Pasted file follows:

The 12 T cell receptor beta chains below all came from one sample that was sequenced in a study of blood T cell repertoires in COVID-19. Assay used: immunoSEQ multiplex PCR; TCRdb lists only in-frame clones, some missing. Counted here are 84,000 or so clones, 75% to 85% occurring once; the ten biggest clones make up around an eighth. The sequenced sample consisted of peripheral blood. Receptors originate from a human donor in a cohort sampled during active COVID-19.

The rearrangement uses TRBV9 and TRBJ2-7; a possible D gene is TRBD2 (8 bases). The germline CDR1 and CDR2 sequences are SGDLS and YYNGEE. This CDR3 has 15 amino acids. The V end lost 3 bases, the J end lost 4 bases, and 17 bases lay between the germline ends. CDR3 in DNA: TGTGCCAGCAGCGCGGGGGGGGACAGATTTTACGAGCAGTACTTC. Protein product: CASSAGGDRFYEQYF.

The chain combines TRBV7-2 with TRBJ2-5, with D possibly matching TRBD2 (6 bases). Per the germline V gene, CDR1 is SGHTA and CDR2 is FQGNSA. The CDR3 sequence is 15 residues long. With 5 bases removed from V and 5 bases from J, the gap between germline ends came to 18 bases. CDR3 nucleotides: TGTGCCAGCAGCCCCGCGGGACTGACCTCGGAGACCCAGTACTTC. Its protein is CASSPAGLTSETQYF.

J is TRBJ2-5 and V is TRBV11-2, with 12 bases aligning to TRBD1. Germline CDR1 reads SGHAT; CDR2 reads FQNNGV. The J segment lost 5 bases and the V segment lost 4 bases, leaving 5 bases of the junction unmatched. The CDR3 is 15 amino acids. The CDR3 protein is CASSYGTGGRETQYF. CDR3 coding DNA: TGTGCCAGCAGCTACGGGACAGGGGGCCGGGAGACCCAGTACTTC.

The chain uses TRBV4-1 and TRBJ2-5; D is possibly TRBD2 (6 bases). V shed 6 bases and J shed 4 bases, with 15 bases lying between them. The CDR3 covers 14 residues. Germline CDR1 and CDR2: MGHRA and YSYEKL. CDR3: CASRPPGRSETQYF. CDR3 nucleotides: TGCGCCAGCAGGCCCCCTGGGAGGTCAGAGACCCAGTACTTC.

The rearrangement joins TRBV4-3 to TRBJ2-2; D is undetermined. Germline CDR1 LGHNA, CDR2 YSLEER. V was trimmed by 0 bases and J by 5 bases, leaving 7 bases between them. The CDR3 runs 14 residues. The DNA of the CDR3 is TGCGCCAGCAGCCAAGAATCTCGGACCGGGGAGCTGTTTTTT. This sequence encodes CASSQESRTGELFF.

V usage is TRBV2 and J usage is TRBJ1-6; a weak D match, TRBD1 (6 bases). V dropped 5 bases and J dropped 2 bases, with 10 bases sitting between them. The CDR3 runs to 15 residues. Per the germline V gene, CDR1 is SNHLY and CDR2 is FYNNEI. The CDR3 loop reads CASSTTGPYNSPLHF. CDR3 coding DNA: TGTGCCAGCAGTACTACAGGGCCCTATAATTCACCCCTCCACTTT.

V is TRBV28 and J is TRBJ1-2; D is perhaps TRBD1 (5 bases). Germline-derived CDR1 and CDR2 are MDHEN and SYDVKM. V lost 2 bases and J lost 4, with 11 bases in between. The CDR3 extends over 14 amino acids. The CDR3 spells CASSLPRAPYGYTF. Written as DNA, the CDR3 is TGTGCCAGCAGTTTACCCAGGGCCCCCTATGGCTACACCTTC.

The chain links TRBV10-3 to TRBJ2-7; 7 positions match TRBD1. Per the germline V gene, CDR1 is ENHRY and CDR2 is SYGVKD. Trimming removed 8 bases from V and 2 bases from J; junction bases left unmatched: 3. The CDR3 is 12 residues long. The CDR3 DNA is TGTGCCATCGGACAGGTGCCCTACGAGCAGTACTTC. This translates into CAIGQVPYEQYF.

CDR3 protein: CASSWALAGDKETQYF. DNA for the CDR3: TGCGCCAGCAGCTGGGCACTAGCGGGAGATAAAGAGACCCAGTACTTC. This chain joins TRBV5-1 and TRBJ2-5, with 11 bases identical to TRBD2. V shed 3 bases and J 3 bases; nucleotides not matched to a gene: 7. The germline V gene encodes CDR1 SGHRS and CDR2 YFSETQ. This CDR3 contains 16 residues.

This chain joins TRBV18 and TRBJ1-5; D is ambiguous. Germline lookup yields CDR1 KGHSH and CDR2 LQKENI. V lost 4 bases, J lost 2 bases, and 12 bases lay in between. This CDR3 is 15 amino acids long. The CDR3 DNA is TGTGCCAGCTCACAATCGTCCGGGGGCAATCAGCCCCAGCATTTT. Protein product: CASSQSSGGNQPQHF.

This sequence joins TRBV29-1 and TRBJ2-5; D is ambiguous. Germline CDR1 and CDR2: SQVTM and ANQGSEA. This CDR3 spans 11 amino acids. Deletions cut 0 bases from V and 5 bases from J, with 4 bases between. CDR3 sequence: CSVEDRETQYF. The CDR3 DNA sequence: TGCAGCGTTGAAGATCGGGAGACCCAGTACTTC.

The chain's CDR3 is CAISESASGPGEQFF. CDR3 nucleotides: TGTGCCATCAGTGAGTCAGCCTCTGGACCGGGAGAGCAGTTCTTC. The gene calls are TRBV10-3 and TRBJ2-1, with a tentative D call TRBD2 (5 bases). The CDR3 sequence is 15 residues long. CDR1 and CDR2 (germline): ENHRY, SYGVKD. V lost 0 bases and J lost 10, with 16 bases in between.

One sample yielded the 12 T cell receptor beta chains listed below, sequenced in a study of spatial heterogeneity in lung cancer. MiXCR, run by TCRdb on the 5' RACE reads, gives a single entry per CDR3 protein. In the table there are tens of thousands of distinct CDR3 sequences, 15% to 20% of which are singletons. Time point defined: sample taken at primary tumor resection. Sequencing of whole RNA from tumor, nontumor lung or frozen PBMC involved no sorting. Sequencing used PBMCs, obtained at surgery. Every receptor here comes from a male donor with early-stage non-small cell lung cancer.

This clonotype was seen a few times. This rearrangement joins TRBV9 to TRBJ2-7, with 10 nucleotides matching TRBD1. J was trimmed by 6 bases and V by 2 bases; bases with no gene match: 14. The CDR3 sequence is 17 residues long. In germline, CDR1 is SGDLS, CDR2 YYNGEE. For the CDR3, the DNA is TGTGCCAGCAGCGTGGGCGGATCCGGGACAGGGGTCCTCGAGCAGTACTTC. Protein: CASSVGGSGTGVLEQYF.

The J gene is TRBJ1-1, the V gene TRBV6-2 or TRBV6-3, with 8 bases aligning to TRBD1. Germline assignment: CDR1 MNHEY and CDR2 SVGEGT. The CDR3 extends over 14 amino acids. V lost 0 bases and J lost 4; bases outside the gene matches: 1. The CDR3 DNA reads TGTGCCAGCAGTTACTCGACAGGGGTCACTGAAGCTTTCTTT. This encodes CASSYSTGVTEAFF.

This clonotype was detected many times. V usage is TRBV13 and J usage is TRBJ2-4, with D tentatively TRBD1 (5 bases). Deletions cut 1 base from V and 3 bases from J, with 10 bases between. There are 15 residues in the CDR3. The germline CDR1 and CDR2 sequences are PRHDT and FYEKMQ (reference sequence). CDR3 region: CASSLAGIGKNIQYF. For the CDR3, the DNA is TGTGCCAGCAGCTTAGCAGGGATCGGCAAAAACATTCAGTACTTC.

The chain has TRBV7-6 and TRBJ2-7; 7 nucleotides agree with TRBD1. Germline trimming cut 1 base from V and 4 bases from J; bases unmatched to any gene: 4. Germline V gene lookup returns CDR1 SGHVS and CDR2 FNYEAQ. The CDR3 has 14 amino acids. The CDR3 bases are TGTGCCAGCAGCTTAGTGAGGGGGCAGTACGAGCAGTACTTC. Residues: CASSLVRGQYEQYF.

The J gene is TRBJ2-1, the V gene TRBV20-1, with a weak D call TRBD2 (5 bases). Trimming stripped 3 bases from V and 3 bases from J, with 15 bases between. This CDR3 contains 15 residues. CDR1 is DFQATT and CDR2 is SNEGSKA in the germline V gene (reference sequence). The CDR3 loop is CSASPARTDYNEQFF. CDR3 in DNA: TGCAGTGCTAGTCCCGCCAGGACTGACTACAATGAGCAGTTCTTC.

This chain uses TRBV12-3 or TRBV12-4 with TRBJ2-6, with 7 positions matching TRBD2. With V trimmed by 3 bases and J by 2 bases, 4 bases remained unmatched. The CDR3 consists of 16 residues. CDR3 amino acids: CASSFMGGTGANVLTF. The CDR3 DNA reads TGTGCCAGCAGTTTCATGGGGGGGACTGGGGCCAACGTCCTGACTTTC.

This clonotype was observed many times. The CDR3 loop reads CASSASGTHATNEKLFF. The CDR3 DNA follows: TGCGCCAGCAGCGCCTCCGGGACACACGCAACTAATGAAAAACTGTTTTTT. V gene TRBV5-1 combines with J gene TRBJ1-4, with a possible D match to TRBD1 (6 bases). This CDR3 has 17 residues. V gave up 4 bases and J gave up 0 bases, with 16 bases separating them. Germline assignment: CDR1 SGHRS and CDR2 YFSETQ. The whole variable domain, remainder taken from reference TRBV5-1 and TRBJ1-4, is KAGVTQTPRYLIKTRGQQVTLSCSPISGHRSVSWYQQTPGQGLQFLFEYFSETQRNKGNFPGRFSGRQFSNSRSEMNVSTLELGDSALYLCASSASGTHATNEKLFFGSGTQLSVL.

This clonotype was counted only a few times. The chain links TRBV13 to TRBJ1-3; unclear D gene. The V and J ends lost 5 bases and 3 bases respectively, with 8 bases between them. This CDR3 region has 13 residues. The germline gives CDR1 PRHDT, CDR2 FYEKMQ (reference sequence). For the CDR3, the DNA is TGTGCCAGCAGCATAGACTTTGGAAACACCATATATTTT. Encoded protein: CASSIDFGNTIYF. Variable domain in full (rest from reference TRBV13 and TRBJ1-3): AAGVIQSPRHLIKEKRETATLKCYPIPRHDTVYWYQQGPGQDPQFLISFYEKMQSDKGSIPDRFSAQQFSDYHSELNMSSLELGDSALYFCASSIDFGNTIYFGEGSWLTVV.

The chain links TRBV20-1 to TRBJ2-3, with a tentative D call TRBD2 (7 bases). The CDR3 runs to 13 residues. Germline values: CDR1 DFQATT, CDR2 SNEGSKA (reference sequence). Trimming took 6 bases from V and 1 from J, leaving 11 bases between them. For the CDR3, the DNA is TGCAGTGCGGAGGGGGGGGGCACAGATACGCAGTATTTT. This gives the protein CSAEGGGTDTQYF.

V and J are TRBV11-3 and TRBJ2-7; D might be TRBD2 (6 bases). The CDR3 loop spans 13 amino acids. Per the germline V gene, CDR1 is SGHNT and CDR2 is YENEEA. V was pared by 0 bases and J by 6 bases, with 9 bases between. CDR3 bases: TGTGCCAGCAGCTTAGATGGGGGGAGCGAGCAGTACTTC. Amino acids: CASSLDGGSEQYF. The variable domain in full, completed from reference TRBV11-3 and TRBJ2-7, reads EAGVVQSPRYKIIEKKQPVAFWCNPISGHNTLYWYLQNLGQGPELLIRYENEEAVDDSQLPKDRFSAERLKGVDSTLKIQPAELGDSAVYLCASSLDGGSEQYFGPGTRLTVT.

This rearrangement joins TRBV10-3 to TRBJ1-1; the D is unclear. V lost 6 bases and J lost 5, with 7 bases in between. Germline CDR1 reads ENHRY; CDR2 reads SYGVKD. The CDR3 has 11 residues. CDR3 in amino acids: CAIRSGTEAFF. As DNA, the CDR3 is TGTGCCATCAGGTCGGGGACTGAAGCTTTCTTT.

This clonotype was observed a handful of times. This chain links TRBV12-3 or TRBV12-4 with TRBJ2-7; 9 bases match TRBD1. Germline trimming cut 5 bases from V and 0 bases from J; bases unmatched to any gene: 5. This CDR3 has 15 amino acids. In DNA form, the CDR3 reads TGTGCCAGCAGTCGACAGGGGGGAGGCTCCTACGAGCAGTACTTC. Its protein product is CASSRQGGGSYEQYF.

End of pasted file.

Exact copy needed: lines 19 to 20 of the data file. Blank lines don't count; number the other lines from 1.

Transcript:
The J gene is TRBJ2-1, the V gene TRBV20-1, with a weak D call TRBD2 (5 bases). Trimming stripped 3 bases from V and 3 bases from J, with 15 bases between. This CDR3 contains 15 residues. CDR1 is DFQATT and CDR2 is SNEGSKA in the germline V gene (reference sequence). The CDR3 loop is CSASPARTDYNEQFF. CDR3 in DNA: TGCAGTGCTAGTCCCGCCAGGACTGACTACAATGAGCAGTTCTTC.

This chain uses TRBV12-3 or TRBV12-4 with TRBJ2-6, with 7 positions matching TRBD2. With V trimmed by 3 bases and J by 2 bases, 4 bases remained unmatched. The CDR3 consists of 16 residues. CDR3 amino acids: CASSFMGGTGANVLTF. The CDR3 DNA reads TGTGCCAGCAGTTTCATGGGGGGGACTGGGGCCAACGTCCTGACTTTC.